is defined as forces acting either on or within a person to initiate
behaviour. The word is derived from the Latin term motivus
("a moving cause"), which suggests the activating properties of
the processes involved in psychological motivation.
study motivational forces to help explain observed changes in
behaviour that occur in an individual. Thus, for example, the
observation that a person is increasingly likely to open the refrigerator
door to look for food as the number of hours since the last meal
increases can be understood by invoking the concept of motivation.
As the above example suggests, motivation is not typically measured
directly but rather inferred as the result of behavioral changes
in reaction to internal or external stimuli. It is also important
to understand that motivation is primarily a performance variable.
That is, the effects of changes in motivation are often temporary.
An individual, highly motivated to perform a particular task because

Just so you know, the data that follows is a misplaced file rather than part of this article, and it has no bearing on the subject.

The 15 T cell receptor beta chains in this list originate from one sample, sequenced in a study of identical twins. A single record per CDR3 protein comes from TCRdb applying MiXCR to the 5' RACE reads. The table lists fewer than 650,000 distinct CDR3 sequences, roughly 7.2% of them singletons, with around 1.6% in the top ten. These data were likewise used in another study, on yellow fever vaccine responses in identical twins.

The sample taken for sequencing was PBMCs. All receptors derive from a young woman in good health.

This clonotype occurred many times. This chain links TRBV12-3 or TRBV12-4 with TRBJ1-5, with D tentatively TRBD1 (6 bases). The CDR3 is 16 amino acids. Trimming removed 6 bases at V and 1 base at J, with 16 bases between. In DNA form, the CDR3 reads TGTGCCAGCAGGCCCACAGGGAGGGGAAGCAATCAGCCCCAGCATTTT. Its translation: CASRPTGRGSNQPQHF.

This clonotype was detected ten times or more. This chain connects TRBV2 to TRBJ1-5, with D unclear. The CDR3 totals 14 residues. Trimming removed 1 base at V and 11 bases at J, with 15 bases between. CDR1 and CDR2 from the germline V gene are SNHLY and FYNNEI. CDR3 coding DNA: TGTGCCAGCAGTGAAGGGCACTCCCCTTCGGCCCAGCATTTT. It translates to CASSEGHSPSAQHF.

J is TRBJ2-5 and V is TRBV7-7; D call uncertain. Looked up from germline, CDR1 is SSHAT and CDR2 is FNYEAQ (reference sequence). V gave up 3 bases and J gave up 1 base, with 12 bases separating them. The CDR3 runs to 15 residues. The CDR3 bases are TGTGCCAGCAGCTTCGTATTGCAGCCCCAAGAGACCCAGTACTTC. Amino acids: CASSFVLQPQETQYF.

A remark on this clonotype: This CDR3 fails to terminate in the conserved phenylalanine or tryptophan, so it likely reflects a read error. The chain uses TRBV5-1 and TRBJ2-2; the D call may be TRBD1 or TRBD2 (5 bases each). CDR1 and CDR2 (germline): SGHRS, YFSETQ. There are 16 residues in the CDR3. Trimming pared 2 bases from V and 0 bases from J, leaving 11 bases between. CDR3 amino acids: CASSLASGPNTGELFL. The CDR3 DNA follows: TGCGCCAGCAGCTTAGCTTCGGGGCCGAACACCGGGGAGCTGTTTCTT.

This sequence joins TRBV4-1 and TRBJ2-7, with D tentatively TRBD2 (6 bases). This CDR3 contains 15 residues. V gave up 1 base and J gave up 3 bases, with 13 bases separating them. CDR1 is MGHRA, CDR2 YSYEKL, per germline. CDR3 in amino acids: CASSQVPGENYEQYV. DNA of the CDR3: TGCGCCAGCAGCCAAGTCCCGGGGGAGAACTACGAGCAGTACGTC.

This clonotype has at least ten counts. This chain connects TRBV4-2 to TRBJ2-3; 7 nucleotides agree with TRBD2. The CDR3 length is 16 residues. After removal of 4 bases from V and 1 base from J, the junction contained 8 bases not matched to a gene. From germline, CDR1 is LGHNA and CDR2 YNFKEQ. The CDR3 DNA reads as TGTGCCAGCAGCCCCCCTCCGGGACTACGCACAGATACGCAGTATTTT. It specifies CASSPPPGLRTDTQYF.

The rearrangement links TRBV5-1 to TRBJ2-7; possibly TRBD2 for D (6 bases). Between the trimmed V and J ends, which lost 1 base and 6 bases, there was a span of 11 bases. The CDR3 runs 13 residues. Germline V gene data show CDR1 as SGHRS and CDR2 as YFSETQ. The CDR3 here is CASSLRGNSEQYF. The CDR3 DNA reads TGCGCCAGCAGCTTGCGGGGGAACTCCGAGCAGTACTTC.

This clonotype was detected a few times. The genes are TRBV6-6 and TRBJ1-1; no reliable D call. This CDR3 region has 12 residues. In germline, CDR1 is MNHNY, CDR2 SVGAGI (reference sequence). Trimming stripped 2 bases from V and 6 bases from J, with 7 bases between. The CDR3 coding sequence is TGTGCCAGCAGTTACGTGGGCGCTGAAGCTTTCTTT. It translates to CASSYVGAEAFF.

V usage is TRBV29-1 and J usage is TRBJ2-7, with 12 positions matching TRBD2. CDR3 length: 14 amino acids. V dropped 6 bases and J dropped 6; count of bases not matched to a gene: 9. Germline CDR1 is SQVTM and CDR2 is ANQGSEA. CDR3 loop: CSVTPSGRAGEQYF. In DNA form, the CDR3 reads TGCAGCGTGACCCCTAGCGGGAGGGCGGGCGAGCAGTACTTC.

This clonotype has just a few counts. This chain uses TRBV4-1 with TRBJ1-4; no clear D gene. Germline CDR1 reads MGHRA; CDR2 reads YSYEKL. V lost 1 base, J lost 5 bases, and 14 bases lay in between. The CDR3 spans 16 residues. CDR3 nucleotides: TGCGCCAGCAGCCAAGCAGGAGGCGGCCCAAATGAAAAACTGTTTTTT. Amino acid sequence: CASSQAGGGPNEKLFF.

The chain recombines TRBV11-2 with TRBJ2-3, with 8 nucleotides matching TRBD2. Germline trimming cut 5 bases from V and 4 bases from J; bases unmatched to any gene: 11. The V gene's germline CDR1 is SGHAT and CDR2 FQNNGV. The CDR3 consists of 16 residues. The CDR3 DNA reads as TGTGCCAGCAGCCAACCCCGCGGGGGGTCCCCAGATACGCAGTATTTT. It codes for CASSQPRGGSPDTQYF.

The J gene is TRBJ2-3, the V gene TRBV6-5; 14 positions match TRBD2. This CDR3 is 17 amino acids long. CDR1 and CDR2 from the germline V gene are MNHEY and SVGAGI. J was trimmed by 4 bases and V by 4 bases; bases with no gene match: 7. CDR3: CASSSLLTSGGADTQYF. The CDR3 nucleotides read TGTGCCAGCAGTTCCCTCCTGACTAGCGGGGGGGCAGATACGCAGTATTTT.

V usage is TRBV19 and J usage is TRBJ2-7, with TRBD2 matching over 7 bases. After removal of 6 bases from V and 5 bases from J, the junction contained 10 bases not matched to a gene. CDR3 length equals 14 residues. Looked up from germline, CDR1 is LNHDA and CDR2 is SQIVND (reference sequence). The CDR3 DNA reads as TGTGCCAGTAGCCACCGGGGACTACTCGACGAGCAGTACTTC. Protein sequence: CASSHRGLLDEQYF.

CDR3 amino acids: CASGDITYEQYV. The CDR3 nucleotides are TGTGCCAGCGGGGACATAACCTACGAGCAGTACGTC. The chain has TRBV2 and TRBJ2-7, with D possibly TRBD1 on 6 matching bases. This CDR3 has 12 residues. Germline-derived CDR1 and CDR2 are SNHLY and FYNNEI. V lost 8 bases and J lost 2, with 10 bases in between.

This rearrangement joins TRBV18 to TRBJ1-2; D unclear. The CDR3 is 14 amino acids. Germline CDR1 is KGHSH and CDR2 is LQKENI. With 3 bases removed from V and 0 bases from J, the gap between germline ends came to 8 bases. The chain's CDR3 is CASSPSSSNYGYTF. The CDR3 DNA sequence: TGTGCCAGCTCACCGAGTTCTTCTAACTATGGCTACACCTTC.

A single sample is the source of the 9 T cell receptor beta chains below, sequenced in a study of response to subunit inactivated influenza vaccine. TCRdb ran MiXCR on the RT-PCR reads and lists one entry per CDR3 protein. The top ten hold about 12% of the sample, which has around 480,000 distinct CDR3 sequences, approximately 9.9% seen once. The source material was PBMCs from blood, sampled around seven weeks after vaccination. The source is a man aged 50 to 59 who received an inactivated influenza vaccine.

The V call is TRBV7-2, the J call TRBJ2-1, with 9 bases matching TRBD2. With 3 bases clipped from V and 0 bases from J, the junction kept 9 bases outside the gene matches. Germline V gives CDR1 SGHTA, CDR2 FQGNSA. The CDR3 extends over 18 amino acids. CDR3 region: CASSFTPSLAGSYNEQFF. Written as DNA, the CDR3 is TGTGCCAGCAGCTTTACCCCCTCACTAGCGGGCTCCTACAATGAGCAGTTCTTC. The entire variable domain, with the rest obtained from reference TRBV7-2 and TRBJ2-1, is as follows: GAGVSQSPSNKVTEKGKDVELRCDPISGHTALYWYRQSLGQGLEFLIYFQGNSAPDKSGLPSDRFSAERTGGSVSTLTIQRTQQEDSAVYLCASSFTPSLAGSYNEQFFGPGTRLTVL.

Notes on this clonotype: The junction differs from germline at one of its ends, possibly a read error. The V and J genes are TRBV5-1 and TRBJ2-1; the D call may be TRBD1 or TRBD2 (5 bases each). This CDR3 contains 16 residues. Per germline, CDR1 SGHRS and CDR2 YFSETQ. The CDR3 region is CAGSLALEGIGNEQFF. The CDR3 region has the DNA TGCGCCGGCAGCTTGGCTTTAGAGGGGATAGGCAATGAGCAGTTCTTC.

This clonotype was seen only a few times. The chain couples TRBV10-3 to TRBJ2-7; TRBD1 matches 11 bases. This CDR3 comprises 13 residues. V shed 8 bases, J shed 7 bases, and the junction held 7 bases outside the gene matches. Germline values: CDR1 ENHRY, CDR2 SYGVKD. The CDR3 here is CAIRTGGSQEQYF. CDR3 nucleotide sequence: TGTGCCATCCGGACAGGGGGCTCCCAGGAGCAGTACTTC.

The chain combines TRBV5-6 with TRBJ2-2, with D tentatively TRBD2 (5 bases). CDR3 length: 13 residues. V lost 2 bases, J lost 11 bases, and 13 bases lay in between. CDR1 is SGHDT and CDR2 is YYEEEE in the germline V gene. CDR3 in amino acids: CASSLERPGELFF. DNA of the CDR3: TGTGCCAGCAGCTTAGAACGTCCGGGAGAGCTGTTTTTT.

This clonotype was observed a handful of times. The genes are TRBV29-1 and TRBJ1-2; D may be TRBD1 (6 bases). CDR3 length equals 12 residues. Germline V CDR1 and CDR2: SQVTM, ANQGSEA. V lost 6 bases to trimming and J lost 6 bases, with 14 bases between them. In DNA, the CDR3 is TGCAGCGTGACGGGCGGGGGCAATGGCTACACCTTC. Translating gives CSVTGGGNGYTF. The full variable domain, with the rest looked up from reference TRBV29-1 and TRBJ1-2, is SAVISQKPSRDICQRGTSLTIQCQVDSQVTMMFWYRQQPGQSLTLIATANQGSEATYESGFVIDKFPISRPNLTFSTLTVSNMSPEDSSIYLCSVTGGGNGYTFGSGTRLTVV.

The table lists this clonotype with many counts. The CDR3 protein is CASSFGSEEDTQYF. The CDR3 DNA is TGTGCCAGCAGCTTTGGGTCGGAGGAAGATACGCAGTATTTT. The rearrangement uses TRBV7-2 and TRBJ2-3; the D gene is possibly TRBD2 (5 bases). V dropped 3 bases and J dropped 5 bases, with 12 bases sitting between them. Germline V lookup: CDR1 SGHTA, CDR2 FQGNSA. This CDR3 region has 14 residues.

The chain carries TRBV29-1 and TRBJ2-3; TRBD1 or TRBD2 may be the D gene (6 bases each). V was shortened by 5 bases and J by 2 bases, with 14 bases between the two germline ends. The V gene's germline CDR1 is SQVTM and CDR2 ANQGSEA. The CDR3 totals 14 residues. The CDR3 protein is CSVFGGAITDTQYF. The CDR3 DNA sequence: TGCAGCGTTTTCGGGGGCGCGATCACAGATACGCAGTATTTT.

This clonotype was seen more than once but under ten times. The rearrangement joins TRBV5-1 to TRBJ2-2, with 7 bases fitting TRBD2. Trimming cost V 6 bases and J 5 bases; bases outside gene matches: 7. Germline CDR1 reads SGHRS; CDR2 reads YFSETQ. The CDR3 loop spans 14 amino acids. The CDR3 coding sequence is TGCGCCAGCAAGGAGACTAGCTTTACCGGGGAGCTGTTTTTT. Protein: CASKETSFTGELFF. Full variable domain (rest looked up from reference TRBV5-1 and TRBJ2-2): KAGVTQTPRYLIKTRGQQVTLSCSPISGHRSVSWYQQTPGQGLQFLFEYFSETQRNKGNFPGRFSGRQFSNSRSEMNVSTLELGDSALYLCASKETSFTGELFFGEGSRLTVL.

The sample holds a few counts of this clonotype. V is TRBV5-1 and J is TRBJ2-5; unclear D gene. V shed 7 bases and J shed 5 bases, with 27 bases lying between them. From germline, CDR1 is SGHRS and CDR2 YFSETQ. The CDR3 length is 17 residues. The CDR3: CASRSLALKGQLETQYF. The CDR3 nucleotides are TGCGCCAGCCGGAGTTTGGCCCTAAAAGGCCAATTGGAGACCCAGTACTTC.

of a motivational change, may later show little interest for that
task as a result of further change in motivation.
are often categorized into primary, or basic, motives, which are
unlearned and common to both animals and humans; and secondary,
or learned, motives, which can differ from animal to animal and
person to person. Primary motives are thought to include hunger,
thirst, sex, avoidance of pain, and perhaps aggression and fear.
Secondary motives typically studied in humans include achievement,
power motivation, and numerous other specialized motives.
have also sometimes been classified into "pushes" and "pulls." Push
motives concern internal changes that have the effect of triggering
specific motive states. Pull motives represent external goals that
influence one's behaviour toward them. Most motivational situations
are in reality a combination of push and pull conditions. Behaviour
is, thus, often a complex blend of internal pushes and external